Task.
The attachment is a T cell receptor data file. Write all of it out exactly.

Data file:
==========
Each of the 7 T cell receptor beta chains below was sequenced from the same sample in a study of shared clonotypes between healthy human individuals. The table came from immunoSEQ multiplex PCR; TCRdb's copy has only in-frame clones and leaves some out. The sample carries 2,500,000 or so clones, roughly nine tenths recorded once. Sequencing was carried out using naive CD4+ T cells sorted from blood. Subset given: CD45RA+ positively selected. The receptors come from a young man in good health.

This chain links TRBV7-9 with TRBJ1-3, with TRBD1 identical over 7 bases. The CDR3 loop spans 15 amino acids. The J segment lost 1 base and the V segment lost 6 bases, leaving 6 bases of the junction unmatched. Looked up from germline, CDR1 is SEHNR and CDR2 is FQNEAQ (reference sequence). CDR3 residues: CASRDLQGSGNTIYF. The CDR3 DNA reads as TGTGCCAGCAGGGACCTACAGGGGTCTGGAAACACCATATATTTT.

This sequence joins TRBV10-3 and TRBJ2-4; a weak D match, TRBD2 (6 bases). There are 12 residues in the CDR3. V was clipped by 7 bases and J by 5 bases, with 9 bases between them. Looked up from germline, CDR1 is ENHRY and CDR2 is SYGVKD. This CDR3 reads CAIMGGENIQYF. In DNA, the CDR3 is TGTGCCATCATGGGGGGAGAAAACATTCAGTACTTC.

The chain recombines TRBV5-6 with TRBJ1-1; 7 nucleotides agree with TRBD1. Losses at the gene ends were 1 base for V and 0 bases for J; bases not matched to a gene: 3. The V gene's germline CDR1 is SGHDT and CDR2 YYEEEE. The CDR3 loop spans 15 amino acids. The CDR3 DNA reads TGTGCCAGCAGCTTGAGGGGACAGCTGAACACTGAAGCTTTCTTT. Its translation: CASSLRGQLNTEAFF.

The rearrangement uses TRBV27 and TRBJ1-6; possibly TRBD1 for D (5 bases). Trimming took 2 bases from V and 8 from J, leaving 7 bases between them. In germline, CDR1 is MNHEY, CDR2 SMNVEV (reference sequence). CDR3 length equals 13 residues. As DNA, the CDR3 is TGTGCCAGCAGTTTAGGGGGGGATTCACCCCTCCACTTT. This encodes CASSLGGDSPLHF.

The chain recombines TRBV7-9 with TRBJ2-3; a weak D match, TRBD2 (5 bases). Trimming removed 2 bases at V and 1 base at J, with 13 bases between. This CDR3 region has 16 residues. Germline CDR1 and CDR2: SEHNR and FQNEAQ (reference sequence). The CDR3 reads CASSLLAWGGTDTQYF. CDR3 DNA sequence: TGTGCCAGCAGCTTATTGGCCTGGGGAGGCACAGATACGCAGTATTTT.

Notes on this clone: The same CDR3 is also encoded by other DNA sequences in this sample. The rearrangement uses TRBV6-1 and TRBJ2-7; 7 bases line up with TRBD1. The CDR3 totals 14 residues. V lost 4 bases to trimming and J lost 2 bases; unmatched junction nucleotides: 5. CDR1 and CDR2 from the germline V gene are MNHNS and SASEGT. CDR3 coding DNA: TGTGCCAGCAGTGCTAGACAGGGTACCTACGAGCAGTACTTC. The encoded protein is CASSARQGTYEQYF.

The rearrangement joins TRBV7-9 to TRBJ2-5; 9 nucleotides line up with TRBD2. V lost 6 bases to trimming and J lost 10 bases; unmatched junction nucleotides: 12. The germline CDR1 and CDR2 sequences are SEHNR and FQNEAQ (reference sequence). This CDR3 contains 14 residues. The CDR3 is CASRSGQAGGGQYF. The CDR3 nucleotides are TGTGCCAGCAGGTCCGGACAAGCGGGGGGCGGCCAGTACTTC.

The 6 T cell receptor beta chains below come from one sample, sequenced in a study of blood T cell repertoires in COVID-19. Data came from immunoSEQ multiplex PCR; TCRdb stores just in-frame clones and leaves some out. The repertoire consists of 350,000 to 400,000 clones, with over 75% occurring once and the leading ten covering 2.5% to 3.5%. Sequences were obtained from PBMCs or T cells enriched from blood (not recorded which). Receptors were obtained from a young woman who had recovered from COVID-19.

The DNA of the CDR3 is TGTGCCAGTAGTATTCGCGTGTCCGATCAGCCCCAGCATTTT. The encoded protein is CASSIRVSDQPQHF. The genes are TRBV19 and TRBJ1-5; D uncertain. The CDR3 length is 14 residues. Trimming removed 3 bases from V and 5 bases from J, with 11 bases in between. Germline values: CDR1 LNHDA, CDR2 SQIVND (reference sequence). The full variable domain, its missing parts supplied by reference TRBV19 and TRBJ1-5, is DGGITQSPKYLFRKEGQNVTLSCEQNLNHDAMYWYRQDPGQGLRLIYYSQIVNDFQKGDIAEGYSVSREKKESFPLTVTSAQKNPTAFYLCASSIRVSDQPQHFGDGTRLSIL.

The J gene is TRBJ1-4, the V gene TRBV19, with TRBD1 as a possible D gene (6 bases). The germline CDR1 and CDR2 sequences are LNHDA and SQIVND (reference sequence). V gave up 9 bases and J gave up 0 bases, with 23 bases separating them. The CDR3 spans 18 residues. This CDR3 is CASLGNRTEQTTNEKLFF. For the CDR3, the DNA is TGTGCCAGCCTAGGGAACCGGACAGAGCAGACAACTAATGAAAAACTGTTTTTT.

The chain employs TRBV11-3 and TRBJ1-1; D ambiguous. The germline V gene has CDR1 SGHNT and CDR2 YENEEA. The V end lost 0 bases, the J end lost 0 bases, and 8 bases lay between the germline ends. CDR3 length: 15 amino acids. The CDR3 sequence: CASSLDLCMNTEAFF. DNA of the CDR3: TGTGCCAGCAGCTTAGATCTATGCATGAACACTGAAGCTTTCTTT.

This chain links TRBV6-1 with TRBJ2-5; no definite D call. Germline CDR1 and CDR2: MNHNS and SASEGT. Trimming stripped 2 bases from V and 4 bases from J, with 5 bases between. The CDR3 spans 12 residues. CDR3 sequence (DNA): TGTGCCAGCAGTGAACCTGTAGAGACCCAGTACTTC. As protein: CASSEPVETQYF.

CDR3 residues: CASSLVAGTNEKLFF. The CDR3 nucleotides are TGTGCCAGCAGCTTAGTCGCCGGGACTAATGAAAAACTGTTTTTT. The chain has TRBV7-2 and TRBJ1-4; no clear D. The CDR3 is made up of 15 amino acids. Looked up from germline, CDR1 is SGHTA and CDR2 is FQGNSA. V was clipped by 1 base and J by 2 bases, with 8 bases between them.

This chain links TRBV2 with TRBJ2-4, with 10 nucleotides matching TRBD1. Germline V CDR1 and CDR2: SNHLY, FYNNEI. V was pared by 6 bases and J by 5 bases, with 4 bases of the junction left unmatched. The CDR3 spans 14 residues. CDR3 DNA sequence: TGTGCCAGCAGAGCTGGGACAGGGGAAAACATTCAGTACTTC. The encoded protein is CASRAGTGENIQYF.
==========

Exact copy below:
Each of the 7 T cell receptor beta chains below was sequenced from the same sample in a study of shared clonotypes between healthy human individuals. The table came from immunoSEQ multiplex PCR; TCRdb's copy has only in-frame clones and leaves some out. The sample carries 2,500,000 or so clones, roughly nine tenths recorded once. Sequencing was carried out using naive CD4+ T cells sorted from blood. Subset given: CD45RA+ positively selected. The receptors come from a young man in good health.

This chain links TRBV7-9 with TRBJ1-3, with TRBD1 identical over 7 bases. The CDR3 loop spans 15 amino acids. The J segment lost 1 base and the V segment lost 6 bases, leaving 6 bases of the junction unmatched. Looked up from germline, CDR1 is SEHNR and CDR2 is FQNEAQ (reference sequence). CDR3 residues: CASRDLQGSGNTIYF. The CDR3 DNA reads as TGTGCCAGCAGGGACCTACAGGGGTCTGGAAACACCATATATTTT.

This sequence joins TRBV10-3 and TRBJ2-4; a weak D match, TRBD2 (6 bases). There are 12 residues in the CDR3. V was clipped by 7 bases and J by 5 bases, with 9 bases between them. Looked up from germline, CDR1 is ENHRY and CDR2 is SYGVKD. This CDR3 reads CAIMGGENIQYF. In DNA, the CDR3 is TGTGCCATCATGGGGGGAGAAAACATTCAGTACTTC.

The chain recombines TRBV5-6 with TRBJ1-1; 7 nucleotides agree with TRBD1. Losses at the gene ends were 1 base for V and 0 bases for J; bases not matched to a gene: 3. The V gene's germline CDR1 is SGHDT and CDR2 YYEEEE. The CDR3 loop spans 15 amino acids. The CDR3 DNA reads TGTGCCAGCAGCTTGAGGGGACAGCTGAACACTGAAGCTTTCTTT. Its translation: CASSLRGQLNTEAFF.

The rearrangement uses TRBV27 and TRBJ1-6; possibly TRBD1 for D (5 bases). Trimming took 2 bases from V and 8 from J, leaving 7 bases between them. In germline, CDR1 is MNHEY, CDR2 SMNVEV (reference sequence). CDR3 length equals 13 residues. As DNA, the CDR3 is TGTGCCAGCAGTTTAGGGGGGGATTCACCCCTCCACTTT. This encodes CASSLGGDSPLHF.

The chain recombines TRBV7-9 with TRBJ2-3; a weak D match, TRBD2 (5 bases). Trimming removed 2 bases at V and 1 base at J, with 13 bases between. This CDR3 region has 16 residues. Germline CDR1 and CDR2: SEHNR and FQNEAQ (reference sequence). The CDR3 reads CASSLLAWGGTDTQYF. CDR3 DNA sequence: TGTGCCAGCAGCTTATTGGCCTGGGGAGGCACAGATACGCAGTATTTT.

Notes on this clone: The same CDR3 is also encoded by other DNA sequences in this sample. The rearrangement uses TRBV6-1 and TRBJ2-7; 7 bases line up with TRBD1. The CDR3 totals 14 residues. V lost 4 bases to trimming and J lost 2 bases; unmatched junction nucleotides: 5. CDR1 and CDR2 from the germline V gene are MNHNS and SASEGT. CDR3 coding DNA: TGTGCCAGCAGTGCTAGACAGGGTACCTACGAGCAGTACTTC. The encoded protein is CASSARQGTYEQYF.

The rearrangement joins TRBV7-9 to TRBJ2-5; 9 nucleotides line up with TRBD2. V lost 6 bases to trimming and J lost 10 bases; unmatched junction nucleotides: 12. The germline CDR1 and CDR2 sequences are SEHNR and FQNEAQ (reference sequence). This CDR3 contains 14 residues. The CDR3 is CASRSGQAGGGQYF. The CDR3 nucleotides are TGTGCCAGCAGGTCCGGACAAGCGGGGGGCGGCCAGTACTTC.

The 6 T cell receptor beta chains below come from one sample, sequenced in a study of blood T cell repertoires in COVID-19. Data came from immunoSEQ multiplex PCR; TCRdb stores just in-frame clones and leaves some out. The repertoire consists of 350,000 to 400,000 clones, with over 75% occurring once and the leading ten covering 2.5% to 3.5%. Sequences were obtained from PBMCs or T cells enriched from blood (not recorded which). Receptors were obtained from a young woman who had recovered from COVID-19.

The DNA of the CDR3 is TGTGCCAGTAGTATTCGCGTGTCCGATCAGCCCCAGCATTTT. The encoded protein is CASSIRVSDQPQHF. The genes are TRBV19 and TRBJ1-5; D uncertain. The CDR3 length is 14 residues. Trimming removed 3 bases from V and 5 bases from J, with 11 bases in between. Germline values: CDR1 LNHDA, CDR2 SQIVND (reference sequence). The full variable domain, its missing parts supplied by reference TRBV19 and TRBJ1-5, is DGGITQSPKYLFRKEGQNVTLSCEQNLNHDAMYWYRQDPGQGLRLIYYSQIVNDFQKGDIAEGYSVSREKKESFPLTVTSAQKNPTAFYLCASSIRVSDQPQHFGDGTRLSIL.

The J gene is TRBJ1-4, the V gene TRBV19, with TRBD1 as a possible D gene (6 bases). The germline CDR1 and CDR2 sequences are LNHDA and SQIVND (reference sequence). V gave up 9 bases and J gave up 0 bases, with 23 bases separating them. The CDR3 spans 18 residues. This CDR3 is CASLGNRTEQTTNEKLFF. For the CDR3, the DNA is TGTGCCAGCCTAGGGAACCGGACAGAGCAGACAACTAATGAAAAACTGTTTTTT.

The chain employs TRBV11-3 and TRBJ1-1; D ambiguous. The germline V gene has CDR1 SGHNT and CDR2 YENEEA. The V end lost 0 bases, the J end lost 0 bases, and 8 bases lay between the germline ends. CDR3 length: 15 amino acids. The CDR3 sequence: CASSLDLCMNTEAFF. DNA of the CDR3: TGTGCCAGCAGCTTAGATCTATGCATGAACACTGAAGCTTTCTTT.

This chain links TRBV6-1 with TRBJ2-5; no definite D call. Germline CDR1 and CDR2: MNHNS and SASEGT. Trimming stripped 2 bases from V and 4 bases from J, with 5 bases between. The CDR3 spans 12 residues. CDR3 sequence (DNA): TGTGCCAGCAGTGAACCTGTAGAGACCCAGTACTTC. As protein: CASSEPVETQYF.

CDR3 residues: CASSLVAGTNEKLFF. The CDR3 nucleotides are TGTGCCAGCAGCTTAGTCGCCGGGACTAATGAAAAACTGTTTTTT. The chain has TRBV7-2 and TRBJ1-4; no clear D. The CDR3 is made up of 15 amino acids. Looked up from germline, CDR1 is SGHTA and CDR2 is FQGNSA. V was clipped by 1 base and J by 2 bases, with 8 bases between them.

This chain links TRBV2 with TRBJ2-4, with 10 nucleotides matching TRBD1. Germline V CDR1 and CDR2: SNHLY, FYNNEI. V was pared by 6 bases and J by 5 bases, with 4 bases of the junction left unmatched. The CDR3 spans 14 residues. CDR3 DNA sequence: TGTGCCAGCAGAGCTGGGACAGGGGAAAACATTCAGTACTTC. The encoded protein is CASRAGTGENIQYF.